is given as:

CI
H
= CI
T
- CI
R


An equation parallel to equation can also be written for hepatic clearance:

CI
H
= Q
H
.ER
H

where, Q
H
= hepatic blood flow (about 1.5 liters/min), and

ER
H
= hepatic extraction ratio.

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The hepatic clearance of the drugs can be divided into two groups
1.Drugs with hepatic blood flow rate-limited clearance
2.Drugs with intrinsic capacity limited clearance


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1.Drugs with hepatic blood flow rate-limited clearance:
When ER
H
is one, Cl
H
approaches its maximum value i.e.hepatic blood flow in
such situation,hepatic clearance is said to be perfusion rate limited.Alteration in
hepatic blood flow significantly affects the elimination of drugs with high ER
H

eg;:propranolol,lidocaine,such drugs are removed from the blood as rapidly as they are
presented to the liver.Indocyanine green is so rapidly eliminated by human liver that
its clearance is often used as an indicator of hepatic blood flow rate.

F=1- ER
H=
AUC
oral





AUC
I.V.

Intrinsic capacity clearance: Denoted as ,it is defined as the inherent ability of
an organ to irreversibly remove a drug in the absence of any flow
limitations.Its depends upon the hepatic enzyme activity.
Drugs with low and with elimination by metabolism are greatly
affected by changes in enzyme activity.Hepatic clearance of such drugs are said
to be capacity limited.Eg:theophylline.
Hepatic clearance of the drugs with low ER is independent of blood
flow rate but sensitivity to changes in protein binding.
HEPATIC AND RENAL EXTRACTION RATIO OF SOME DRUGS AND METABOLITES:
EXTRACTION RATIO:


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High Intermediate Low
Hepatic
extraction
Propranolol
Lidocaine
Nitrro
glycerine
Aspirin
Codeine
Quinidine

Diazepam
Phenobarbit
ol
phenytoin
Renal
extraction
Some
penicillins,sev
eral sulphates
Procainamide,
cimetidine
Digoxin
Atenolol
tetracycline
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Renal Clearance (CI
R
): It can be defined as the volume of blood or plasma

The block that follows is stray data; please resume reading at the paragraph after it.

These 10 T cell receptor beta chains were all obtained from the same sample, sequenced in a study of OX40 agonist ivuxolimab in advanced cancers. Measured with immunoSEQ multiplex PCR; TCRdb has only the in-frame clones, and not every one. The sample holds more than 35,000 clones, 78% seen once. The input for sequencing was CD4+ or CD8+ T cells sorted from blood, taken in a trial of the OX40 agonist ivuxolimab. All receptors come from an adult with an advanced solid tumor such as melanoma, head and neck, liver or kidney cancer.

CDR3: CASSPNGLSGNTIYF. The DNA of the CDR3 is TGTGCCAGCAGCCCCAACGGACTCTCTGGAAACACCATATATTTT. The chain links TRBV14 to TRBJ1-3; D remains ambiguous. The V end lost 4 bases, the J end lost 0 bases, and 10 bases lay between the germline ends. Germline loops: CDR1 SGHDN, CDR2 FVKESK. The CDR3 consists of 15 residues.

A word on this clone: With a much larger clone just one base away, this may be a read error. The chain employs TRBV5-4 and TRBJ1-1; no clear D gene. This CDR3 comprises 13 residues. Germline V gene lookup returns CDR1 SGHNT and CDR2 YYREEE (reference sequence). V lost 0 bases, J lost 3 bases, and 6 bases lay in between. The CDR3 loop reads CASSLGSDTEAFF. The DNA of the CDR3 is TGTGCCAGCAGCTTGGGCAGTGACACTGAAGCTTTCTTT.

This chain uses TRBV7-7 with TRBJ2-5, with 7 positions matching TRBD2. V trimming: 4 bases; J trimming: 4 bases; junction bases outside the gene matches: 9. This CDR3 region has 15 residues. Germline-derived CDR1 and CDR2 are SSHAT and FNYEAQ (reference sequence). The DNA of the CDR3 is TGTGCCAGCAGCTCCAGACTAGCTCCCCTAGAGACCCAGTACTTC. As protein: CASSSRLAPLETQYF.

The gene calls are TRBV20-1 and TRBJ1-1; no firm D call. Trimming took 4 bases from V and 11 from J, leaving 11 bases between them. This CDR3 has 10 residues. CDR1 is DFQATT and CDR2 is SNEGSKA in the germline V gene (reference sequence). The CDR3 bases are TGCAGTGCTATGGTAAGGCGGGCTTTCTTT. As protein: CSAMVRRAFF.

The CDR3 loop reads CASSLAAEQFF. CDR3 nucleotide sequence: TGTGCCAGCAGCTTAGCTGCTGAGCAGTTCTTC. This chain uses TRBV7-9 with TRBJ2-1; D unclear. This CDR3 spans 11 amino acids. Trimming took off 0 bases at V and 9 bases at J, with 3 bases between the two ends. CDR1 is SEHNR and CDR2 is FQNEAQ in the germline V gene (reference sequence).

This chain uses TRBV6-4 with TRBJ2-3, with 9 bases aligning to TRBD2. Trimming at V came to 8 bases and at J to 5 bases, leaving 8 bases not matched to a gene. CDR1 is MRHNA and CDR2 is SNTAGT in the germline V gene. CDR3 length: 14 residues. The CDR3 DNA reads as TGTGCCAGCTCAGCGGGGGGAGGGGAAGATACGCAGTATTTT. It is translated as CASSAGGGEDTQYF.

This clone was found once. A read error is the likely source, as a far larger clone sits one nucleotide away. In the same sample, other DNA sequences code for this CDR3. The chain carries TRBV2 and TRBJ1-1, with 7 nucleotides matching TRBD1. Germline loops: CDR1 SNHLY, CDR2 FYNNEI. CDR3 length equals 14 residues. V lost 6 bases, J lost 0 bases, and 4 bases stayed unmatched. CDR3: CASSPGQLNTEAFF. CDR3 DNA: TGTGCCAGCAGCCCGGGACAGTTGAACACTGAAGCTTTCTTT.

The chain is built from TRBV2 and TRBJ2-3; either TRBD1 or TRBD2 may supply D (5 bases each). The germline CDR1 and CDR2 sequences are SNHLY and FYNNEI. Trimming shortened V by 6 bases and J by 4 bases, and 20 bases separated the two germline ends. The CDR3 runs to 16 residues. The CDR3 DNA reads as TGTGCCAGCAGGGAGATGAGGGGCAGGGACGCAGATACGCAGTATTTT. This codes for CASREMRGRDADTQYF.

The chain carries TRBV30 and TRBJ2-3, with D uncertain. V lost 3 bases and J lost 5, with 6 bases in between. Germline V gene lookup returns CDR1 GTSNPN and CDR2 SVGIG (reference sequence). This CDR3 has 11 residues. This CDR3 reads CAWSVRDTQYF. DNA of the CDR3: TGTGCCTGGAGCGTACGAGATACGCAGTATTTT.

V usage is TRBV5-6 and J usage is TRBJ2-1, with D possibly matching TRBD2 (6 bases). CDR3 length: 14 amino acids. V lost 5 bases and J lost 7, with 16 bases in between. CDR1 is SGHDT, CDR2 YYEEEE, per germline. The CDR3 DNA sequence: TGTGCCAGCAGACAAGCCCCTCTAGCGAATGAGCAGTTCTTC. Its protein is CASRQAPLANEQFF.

which is completely cleared of the unchanged drug by the kidney per unit
time. It is expressed mathematically as:
CI
R
= Rate of urinary excretion
Plasma drug concentration
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Physiologically speaking, renal clearance is the ratio of "sum of rate of
glomerular filtration and active secretion minus rate of reabsorption to
"plasma drug concentration C".

CI
R
= Rate of filtration + Rate of secretion - Rate of reabsorption
C
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Factors affecting renal excretion or renal clearance

1. Physicochemical properties of the drug.Eg:molecular size,pka
2. Plasma concentration of the drug.
3. Distribution and binding characteristics of the drug
4. Urine pH
5. Blood flow to the kidneys
6. Biological factors
7. Drug interactions

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Physicochemical Properties of the Drug
Important physicochemical factors affecting renal excretion of a drug are -
molecular size, pK
a
and lipid solubility.

Plasma Concentration of the Drug
1.Drug excreted by filtretion only
2.Drug filtered and actively reabsorbed
3.Drug filtered as well actively secreted
Plasma Concentration
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REFERENCE:
Biopharmaceutics and pharmacokinetics
D.M.BRAHMANKAR
SUNIL B. JAISWAL
Biopharmaceutics and clinical pharmacokinetics
MILO GIBALDI
Applied biopharmaceutics and pharmacokinetics
LEON SHARGEL
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I THANK TO BELOWED STAFF AND
MY ROOM MATES
BE PROUD TO BE A
PHARMACIST